Peroneal Tendonitis Treatment
What is peroneal tendonitis?
When you see a condition that ends in “itis”, this typically refers to inflammation. So peroneal tendonitis is an inflammation of the peroneal tendons which are located near the ankle on the outside of the foot and run up the leg. If you cup your hand around your ankle on the outside of your foot, the path your hand and arm take will likely fall along the peroneal tendons. Although anyone can experience peroneal tendonitis, it is more prevalent among runners. Because these tendons help to stabilize the ankle when it is bearing weight, as well as help to stabilize the arch of the foot, they are well situated for overuse injuries.
Wearing shoes or shoe insoles that properly support the structures of the foot while also providing correction for alignment issues such as overpronation can help to reduce the likelihood that you will develop peroneal tendonitis. Along with proper footwear, making sure that you ease into any new training routine instead of overly stressing the body with a sudden change in activity level can help to keep the peroneal tendons healthy.
• Change in activity level or beginning a new exercise routine
• Unsupportive shoes
• Repetitive, high impact activities such as running and jumping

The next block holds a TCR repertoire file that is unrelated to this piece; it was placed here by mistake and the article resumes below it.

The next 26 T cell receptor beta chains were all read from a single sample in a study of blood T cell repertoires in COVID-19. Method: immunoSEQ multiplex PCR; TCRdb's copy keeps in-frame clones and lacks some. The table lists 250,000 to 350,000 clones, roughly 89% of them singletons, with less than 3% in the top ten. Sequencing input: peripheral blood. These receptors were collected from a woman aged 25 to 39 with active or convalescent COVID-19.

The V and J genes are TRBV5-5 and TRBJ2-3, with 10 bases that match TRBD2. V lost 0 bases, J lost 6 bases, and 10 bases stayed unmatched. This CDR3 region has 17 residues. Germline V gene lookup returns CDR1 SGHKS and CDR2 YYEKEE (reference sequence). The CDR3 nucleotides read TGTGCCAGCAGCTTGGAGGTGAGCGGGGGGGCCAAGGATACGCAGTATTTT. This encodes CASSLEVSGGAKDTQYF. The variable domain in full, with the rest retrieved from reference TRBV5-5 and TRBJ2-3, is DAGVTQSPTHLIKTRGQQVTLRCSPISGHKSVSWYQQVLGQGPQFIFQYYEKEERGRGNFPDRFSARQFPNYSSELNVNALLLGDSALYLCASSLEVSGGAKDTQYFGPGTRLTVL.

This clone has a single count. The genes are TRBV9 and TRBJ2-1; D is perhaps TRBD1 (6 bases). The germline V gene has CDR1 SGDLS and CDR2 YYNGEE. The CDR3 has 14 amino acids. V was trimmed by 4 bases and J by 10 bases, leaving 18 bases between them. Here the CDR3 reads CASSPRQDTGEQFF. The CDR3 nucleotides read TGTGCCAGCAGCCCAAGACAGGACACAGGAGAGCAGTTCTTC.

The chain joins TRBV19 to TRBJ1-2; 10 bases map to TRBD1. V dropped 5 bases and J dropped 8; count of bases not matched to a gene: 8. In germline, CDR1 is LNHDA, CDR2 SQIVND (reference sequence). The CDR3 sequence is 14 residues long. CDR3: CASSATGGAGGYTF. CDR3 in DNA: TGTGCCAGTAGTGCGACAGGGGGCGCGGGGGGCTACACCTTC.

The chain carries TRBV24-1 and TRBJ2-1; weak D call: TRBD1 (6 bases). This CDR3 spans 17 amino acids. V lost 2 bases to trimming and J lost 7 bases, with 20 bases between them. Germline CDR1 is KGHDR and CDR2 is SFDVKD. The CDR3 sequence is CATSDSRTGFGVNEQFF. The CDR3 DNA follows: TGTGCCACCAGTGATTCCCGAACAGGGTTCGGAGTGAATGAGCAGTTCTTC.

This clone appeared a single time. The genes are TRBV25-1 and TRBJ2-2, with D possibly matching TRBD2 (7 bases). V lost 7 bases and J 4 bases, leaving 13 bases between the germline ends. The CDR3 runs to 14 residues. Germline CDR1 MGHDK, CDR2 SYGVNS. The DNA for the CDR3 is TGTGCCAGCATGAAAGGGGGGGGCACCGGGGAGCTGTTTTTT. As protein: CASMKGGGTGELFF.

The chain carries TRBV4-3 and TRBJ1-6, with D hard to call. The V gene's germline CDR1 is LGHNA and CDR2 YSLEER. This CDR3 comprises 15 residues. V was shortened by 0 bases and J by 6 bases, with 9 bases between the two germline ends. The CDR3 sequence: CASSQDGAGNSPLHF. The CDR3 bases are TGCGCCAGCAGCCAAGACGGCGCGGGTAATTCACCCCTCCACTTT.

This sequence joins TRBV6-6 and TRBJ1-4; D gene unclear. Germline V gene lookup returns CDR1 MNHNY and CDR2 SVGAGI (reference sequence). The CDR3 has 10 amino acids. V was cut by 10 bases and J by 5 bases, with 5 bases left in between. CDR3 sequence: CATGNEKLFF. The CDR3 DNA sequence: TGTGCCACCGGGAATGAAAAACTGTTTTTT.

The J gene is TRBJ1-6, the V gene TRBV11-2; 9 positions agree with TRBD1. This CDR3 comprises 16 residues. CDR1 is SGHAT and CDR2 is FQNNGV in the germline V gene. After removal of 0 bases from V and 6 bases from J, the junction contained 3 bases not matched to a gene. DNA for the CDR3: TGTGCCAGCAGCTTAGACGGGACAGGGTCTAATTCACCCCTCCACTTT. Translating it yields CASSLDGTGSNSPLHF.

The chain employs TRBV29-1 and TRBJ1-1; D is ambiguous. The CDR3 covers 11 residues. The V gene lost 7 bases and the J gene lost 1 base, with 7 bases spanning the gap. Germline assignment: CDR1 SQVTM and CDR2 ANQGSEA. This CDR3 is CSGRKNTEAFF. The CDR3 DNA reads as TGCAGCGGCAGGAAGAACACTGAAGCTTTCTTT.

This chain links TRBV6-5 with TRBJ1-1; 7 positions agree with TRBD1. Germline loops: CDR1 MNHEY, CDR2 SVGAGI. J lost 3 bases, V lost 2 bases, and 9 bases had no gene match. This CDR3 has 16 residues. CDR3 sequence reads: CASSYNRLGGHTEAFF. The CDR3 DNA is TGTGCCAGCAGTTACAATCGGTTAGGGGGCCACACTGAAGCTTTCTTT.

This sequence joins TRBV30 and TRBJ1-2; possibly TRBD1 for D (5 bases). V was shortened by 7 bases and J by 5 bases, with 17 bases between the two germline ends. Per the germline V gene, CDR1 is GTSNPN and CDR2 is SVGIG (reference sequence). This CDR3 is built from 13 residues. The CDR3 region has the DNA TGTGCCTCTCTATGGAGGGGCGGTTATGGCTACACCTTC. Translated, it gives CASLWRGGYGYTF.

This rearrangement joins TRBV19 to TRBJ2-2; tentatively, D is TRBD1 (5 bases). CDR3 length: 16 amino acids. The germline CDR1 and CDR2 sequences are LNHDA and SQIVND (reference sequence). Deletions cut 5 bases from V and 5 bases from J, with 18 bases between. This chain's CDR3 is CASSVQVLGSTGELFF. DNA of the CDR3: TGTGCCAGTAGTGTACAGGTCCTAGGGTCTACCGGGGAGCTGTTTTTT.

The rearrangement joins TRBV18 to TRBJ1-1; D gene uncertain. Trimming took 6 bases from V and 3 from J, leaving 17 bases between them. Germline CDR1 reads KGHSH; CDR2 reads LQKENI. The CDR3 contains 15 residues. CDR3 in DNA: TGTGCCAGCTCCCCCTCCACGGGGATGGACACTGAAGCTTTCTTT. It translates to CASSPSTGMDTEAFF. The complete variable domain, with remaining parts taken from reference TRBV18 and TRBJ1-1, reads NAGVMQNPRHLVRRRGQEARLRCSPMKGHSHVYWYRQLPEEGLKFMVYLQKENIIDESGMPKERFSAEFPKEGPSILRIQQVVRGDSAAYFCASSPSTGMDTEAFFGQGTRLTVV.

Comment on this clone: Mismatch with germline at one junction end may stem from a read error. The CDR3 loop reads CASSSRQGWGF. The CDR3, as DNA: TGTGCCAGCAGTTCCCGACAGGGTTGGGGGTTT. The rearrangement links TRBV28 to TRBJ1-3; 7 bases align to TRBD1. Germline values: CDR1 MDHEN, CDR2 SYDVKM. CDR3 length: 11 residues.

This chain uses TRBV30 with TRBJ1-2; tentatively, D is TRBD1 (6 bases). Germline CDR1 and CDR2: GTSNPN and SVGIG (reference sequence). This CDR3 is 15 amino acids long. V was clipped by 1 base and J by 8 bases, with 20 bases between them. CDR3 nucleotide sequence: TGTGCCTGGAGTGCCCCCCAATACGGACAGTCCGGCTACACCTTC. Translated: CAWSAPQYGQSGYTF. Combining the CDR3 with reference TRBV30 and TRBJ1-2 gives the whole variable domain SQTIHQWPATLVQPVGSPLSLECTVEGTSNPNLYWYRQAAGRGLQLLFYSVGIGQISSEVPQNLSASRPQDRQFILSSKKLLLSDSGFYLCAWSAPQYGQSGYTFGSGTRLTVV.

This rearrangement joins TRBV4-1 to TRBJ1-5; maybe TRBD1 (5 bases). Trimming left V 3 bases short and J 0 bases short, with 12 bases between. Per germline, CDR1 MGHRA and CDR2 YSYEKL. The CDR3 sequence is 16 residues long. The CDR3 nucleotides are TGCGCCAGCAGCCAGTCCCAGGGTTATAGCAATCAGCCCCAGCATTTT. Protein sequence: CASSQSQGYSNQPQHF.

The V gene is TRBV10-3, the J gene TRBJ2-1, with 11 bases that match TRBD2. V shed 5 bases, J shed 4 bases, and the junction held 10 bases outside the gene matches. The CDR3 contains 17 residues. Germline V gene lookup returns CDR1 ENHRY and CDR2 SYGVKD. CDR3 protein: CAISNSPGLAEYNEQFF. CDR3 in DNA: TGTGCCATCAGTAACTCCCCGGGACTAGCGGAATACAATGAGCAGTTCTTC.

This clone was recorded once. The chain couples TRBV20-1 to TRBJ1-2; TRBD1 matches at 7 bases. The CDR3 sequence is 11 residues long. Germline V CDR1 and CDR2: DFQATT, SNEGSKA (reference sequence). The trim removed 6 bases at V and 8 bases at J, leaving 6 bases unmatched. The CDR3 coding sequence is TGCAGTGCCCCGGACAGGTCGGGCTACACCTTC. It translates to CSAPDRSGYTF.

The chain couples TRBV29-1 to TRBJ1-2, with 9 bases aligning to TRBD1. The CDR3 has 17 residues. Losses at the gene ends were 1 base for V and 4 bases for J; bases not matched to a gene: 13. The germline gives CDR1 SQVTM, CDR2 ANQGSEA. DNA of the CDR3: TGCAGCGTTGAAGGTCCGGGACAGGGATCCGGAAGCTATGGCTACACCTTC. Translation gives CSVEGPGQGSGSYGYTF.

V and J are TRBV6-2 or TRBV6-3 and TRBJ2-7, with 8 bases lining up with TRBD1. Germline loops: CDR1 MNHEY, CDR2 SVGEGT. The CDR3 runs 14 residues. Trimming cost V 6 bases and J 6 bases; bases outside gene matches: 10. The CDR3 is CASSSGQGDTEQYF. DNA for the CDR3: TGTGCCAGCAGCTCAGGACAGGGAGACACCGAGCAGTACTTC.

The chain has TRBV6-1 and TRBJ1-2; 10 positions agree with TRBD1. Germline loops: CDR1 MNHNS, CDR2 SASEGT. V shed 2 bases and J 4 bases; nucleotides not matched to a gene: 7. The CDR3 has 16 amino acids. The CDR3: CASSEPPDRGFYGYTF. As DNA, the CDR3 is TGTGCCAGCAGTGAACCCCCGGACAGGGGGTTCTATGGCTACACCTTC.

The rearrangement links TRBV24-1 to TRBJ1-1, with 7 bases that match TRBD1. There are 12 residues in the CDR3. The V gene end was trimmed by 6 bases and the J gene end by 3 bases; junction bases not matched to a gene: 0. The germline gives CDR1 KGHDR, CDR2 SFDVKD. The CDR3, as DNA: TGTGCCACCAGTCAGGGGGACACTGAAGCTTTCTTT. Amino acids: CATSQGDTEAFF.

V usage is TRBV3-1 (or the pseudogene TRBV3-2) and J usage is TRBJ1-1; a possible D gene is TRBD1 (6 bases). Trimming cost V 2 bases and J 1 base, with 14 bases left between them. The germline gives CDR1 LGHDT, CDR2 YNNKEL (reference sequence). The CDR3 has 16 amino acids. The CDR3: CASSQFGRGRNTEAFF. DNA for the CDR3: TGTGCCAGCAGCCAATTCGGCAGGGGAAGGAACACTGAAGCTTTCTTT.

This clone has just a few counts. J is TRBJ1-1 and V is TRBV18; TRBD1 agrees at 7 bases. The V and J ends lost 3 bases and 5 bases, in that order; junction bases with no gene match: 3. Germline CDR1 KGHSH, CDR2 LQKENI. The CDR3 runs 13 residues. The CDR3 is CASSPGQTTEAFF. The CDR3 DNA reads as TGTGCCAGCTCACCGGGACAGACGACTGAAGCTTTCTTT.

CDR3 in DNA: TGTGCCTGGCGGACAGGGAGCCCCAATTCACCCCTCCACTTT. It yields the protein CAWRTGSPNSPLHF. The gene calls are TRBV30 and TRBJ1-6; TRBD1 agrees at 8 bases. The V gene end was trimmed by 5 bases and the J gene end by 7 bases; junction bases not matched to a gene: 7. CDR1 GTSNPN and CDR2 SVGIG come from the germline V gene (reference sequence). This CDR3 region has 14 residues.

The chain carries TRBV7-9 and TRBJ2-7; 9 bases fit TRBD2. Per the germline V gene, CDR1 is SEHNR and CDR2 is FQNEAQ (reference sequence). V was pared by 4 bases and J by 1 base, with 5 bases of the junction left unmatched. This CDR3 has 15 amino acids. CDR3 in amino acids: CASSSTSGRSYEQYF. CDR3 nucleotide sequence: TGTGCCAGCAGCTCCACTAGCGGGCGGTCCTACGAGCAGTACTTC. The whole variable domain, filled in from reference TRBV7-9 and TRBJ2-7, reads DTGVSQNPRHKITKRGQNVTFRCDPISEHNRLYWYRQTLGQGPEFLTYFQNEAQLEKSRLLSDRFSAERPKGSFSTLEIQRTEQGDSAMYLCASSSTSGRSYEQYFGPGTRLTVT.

• High arches
• Incorrect execution of exercises
Because the symptoms of peroneal tendonitis are often the same as with other foot and ankle conditions, it is incredibly important to see a doctor for a correct diagnosis when experiencing any of the following:
• Pain or swelling near the ankle, especially at the back of the ankle
• Pain that gets worse while running or doing other high impact activities
• Weakness in the ankle while walking
• Pain with rotation of the ankle
Once you have a diagnosis from a doctor, they can help you create a plan for recovery. You should not try to do this on your own because what might look like peroneal tendonitis to you could actually be a peroneal tear, subluxation, or even fracture. Failing to take the right precautions with an injury because of an assumption might result in further injury or even a chronic issue.
Once you have gained the proper diagnosis from a doctor, they may suggest one or many of the following treatments:
• Rest from athletic training or competition
• Immobilization of the ankle with a medical recovery boot
• Over the counter pain medication
• Physical therapy
• Ultrasound therapy
• Intermittent icing
• Cortisone injection (rarely used in these cases but possible)
With treatment, most patients make a full recovery, though recovery can take quite a while. It is incredibly important that the patient follow the treatment plan of their doctor, is consistent with strengthening exercises they may have received from their physical therapist, and adheres to an approved recovery exercise program. With the above measures in place, the patient is likely to see steady improvement toward a full recovery.